Sunday, January 27, 2008
"For God has not destined us for wrath, but to obtain salvation through our Lord Jesus Christ, who died for us so that whether we are awake or asleep we might live with him." - 1 Thess 5:9-10 esv
Thursday, January 10, 2008
Below is a great article I posted a while ago. It's worth reading again.
by Jerry Bridges
I am writing this article just after the conclusion of the high school basketball season. The girls’ team from one of our city’s high schools had a successful season, going all the way to the state championship game where they lost. The next morning the sports section of our daily newspaper showed a pathetic picture of some of the girls sitting on the bench watching the clock run down and knowing they had just lost the championship game. There they sat, chins in hand, looking quite dejected because they had been defeated.
We Americans don’t like defeat, whether it’s in a basketball game or in dealing with sin in our lives. I suspect that’s why we don’t like the seventh chapter of Romans. It sounds too much like defeat. It really isn’t about defeat, however. It’s about struggle; a struggle between the flesh and the Spirit. As Paul wrote in Galatians 5:17, “For the desires of the flesh are against the spirit, and the desires of the spirit are against the flesh. For these are opposed to each other to keep you from doing the things you want to do.” This is a picture of struggle. Then Peter urged us in 1 Peter 2:11, “To abstain from the passions of the flesh, which wage war against your souls.” Notice the war metaphor. There is indeed a guerilla warfare going on in the soul of every believer that causes us a great deal of discomfort. We don’t like the struggle, and we especially do not like it when we feel defeated in the struggle.
Unbelievers don’t have such a struggle. For the most part, they enjoy their sin or rationalize their sinful attitudes. They feel justified in their self-righteousness, their critical and unforgiving spirits, and their pursuits of pleasure and materialism. Occasionally, they regret the consequences of their attitudes and actions, but they do not see them as sin. There is no guerilla warfare for the unbeliever. They may or may not have conflicts with other people, but there is little conflict within themselves.
Not so with the believer. The moment we trust in Christ as Savior, we are made new creations in Christ. The Holy Spirit comes to dwell within us to animate and empower this new life. He comes to deal with those sinful attitudes and actions, but they don’t disappear overnight. They must be, to use Paul’s words, “put to death” (Rom. 8:13, Col. 3:5). And that’s when the guerilla warfare begins. The flesh—that is, our persistent inclination towards sin, which we have from birth—that generates those sinful attitudes and actions begins to fight back. Romans 7:14–25 helps us understand this internal conflict with the flesh in a helpful way because it describes the experience of a growing Christian who is continually discovering the depths of sin still present in his or her life. Many Bible students will disagree with that last sentence. In fact, this passage of Scripture has been something of an exegetical battleground for centuries. Pages have been written by capable and godly people presenting other views and rejecting the view to which I subscribe. This is not the place, however, to discuss the various interpretations of Romans 7:14–25. Most readers of Modern Reformation will already be familiar with them. For those who want to pursue this debate, James Montgomery Boice’s expositional commentary on Romans has an excellent, nontechnical discussion of four main interpretations.
Theological giants, such as Charles Hodge and John Murray, have ably defended the view that Romans 7:14–25 describes the internal conflict between the flesh and the Spirit. And I certainly cannot add anything to their technical arguments. However, I can offer two of the most compelling reasons for seeing the passage as descriptive of the internal conflict with sin that any growing Christian experiences.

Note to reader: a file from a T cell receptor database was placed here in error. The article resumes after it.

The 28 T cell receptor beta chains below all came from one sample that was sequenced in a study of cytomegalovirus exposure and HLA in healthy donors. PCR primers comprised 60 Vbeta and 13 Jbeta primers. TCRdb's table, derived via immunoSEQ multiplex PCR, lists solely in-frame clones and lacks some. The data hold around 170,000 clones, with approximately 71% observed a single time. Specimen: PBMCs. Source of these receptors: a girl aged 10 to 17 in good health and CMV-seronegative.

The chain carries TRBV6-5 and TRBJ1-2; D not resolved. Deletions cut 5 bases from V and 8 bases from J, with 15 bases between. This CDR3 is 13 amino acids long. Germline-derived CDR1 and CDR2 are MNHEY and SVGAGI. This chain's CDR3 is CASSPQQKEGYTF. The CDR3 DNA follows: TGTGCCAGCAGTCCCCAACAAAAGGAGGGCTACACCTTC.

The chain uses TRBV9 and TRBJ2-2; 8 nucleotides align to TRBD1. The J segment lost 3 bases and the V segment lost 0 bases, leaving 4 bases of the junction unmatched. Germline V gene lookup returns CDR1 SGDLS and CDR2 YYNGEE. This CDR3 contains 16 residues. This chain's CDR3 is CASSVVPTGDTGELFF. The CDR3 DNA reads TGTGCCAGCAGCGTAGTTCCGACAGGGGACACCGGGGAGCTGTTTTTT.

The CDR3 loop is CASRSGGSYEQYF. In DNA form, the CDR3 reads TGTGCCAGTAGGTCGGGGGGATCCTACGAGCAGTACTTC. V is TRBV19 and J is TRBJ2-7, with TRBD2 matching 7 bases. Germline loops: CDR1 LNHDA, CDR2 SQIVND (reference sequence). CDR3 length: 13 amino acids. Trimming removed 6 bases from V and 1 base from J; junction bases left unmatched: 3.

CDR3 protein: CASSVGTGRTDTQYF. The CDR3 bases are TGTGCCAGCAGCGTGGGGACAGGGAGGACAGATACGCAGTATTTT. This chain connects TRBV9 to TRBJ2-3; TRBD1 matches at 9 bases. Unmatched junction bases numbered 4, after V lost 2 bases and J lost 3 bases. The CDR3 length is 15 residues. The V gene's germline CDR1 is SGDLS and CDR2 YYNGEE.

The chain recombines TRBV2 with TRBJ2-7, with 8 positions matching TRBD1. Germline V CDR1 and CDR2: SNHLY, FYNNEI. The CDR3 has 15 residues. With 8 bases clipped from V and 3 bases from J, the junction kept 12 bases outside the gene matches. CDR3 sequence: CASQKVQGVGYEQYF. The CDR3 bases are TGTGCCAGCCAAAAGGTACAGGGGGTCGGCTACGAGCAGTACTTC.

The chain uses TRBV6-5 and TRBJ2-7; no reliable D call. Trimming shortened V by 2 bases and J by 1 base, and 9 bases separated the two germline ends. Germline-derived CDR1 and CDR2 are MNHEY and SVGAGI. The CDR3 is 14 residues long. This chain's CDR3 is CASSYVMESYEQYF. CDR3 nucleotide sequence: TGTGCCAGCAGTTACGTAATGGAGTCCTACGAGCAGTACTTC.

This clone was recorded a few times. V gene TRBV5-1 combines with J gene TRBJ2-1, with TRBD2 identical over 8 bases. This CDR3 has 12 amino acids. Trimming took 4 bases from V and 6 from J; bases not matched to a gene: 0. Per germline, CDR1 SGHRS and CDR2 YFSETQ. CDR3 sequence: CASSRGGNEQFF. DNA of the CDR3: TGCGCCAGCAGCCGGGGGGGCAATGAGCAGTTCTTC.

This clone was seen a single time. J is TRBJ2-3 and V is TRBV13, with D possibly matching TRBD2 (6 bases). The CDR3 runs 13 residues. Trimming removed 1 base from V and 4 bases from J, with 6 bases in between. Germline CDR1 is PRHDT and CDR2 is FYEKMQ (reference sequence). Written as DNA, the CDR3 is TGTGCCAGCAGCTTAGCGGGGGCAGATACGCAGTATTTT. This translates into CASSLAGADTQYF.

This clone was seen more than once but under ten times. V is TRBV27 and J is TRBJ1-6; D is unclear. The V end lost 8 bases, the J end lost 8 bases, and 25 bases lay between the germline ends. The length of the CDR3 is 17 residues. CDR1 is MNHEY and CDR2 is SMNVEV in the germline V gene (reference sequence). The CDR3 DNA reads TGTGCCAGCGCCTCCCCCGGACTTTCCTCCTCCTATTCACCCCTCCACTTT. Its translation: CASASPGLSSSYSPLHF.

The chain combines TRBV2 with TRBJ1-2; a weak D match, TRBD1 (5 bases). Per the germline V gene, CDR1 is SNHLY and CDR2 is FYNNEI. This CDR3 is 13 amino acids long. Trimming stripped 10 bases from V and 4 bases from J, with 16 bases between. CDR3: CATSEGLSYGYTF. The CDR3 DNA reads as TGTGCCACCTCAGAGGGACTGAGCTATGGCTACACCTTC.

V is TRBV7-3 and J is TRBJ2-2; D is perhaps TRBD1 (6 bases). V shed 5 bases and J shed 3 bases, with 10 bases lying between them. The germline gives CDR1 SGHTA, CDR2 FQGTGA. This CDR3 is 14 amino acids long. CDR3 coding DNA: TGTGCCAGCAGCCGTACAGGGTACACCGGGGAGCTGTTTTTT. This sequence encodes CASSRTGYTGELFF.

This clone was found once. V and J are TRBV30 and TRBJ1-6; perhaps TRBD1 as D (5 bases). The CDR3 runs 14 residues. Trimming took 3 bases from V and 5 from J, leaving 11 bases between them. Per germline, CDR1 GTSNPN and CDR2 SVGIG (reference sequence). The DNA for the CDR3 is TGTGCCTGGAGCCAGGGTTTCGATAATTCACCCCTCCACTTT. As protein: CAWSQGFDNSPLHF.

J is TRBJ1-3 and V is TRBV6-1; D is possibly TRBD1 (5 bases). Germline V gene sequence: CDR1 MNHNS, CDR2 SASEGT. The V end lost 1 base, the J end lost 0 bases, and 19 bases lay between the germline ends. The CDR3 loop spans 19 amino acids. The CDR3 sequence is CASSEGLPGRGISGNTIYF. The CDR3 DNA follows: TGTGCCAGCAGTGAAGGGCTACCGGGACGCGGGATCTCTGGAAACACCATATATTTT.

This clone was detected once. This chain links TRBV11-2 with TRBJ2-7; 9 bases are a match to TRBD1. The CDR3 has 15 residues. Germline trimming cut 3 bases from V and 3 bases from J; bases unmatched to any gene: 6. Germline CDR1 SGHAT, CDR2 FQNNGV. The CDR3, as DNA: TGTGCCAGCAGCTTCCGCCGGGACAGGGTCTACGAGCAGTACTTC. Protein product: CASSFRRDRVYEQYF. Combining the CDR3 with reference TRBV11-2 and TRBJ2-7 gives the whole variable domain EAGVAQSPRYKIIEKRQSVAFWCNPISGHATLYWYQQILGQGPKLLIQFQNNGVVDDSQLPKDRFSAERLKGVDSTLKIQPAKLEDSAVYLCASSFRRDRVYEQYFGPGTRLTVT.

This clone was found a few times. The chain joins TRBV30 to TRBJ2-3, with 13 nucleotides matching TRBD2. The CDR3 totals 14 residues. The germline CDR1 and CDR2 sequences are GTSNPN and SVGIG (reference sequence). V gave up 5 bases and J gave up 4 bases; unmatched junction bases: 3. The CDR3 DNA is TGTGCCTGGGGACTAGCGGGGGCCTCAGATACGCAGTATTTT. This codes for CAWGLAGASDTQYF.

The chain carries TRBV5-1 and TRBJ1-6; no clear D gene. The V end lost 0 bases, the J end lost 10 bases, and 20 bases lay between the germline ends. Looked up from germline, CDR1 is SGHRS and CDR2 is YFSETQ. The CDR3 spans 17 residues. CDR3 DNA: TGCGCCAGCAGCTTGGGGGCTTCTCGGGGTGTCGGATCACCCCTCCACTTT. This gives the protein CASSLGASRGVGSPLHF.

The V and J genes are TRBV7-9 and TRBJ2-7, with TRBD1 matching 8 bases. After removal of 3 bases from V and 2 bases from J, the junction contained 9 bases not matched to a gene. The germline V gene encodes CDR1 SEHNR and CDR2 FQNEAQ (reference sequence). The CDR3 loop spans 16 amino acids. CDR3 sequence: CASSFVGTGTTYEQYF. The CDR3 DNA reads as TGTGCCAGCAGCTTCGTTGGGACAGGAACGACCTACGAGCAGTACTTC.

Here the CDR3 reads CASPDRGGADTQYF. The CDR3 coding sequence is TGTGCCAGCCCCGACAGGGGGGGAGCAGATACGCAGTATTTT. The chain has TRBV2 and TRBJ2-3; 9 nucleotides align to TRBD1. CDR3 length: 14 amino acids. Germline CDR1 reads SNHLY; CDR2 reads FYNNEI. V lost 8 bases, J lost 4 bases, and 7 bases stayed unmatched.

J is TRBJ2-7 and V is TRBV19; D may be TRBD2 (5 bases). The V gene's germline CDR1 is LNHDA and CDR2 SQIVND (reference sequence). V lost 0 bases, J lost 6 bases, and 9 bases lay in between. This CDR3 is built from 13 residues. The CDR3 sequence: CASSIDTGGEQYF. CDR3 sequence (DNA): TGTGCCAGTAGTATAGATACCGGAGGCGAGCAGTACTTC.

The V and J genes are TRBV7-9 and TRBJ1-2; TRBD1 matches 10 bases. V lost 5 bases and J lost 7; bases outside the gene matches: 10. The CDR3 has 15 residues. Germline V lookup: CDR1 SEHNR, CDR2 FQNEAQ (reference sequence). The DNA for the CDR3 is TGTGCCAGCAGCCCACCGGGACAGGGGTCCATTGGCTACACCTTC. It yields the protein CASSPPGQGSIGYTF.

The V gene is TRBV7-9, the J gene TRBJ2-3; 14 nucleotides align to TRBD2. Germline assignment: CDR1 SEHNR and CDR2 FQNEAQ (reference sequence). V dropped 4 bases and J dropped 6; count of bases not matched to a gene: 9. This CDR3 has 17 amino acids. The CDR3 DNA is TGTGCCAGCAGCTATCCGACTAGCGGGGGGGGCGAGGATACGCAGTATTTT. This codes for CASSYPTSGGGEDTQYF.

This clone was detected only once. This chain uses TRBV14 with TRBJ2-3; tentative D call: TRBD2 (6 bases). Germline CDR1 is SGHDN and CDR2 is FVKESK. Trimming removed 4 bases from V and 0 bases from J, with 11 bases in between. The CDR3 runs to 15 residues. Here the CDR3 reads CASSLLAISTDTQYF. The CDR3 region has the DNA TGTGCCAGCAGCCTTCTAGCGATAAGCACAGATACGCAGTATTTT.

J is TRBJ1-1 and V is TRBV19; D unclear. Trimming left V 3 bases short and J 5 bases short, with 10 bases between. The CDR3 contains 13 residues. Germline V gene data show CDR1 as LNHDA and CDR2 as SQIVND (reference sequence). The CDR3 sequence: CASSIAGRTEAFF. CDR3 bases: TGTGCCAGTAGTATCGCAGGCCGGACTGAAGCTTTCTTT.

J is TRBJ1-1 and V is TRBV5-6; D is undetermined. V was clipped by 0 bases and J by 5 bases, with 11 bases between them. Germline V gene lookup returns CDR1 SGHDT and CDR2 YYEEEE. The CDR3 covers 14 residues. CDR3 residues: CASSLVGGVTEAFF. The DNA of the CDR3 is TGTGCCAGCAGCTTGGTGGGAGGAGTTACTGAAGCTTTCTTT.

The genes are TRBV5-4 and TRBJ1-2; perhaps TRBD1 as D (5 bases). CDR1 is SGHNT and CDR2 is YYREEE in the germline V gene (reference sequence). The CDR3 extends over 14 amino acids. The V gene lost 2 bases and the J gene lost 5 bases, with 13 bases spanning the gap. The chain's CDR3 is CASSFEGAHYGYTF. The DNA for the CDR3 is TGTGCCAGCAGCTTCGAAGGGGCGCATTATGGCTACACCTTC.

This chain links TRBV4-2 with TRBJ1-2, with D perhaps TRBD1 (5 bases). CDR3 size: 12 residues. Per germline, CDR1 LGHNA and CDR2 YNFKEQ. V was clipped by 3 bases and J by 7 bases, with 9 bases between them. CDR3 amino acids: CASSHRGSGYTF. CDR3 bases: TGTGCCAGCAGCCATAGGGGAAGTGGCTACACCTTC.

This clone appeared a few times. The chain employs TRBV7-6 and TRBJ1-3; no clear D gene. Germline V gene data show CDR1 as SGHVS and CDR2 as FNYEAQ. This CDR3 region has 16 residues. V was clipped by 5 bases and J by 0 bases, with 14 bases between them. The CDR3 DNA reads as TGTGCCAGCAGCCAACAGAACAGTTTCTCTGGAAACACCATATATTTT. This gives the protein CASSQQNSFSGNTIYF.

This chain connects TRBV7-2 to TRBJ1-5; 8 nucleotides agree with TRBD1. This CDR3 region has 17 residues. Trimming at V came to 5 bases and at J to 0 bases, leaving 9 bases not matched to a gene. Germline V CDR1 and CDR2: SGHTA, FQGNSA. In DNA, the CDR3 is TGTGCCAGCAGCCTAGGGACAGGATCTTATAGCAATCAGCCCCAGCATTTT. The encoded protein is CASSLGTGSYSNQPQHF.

First, there is the natural, literary sense of the passage. What would those reading Romans 7:14–25, untutored in familiar theological debates, understand Paul to mean? Would they not assume that Paul is describing himself in his present state at the time he is writing? They might not fully understand what he is saying, but they would assume Paul is describing the reality of his present experience. Paul did not play literary games with his first-century readers. Admittedly, as Peter wrote in 2 Peter 3:16, some things in his letters are hard to understand. But from his point of view, Paul wrote his letters in a straightforward manner to people who were fairly new believers. I believe the first-century Christians in Rome would have assumed Paul was describing his own experience as an illustration of how all believers struggle with the flesh.
The second reason I believe Romans 7:14–25 describes the experience of a growing Christian is that it so accurately reflects the experience of any believer who is intentional about his or her pursuit of a holy and Christ-like life. For the reality is, the more mature we become, the more anguish we experience over the difference between desire and accomplishment in our efforts to put sin to death and to put on Christ-like character.
Early in my Christian life I was exposed to the view that every Christian should “get out of Romans 7 into Romans 8.” This view depicts the Romans 7:14–25 person as one who is seeking to live the Christian life in the energy of the flesh, whereas Romans 8 depicts him as living by the power of the Holy Spirit. The Romans 7 person is living a life of spiritual defeat, but the Romans 8 man is living a life of continual victory. This view created great frustration for me because I never seemed to be able to make the transition from Romans 7 to Romans 8.
I could see myself described in Romans 7, but I assumed that was because I was a “defeated” Christian. Then gradually I came to the conviction that a person never does get out of Romans 7 in the sense that he or she no longer struggles with the flesh. God providentially brought me into contact with the works of the older Reformed writers who reinforced my newly developed conviction. This was a great liberating experience. I found I could deal with the reality of the Romans 7 conflict when I realized it was the normal experience of people who are sincere and intentional about spiritual growth.
Again, the reality for every believer is that the more we grow in Christian maturity, the sharper this conflict becomes. The more we understand the perfect will of God, the more we see how far short we come in obeying it. And we should keep in mind that we are not only to joyously obey the moral will of God but we are to graciously submit to the providential will of God—that is, to the circumstances, whether good or bad, that he brings or allows into our lives.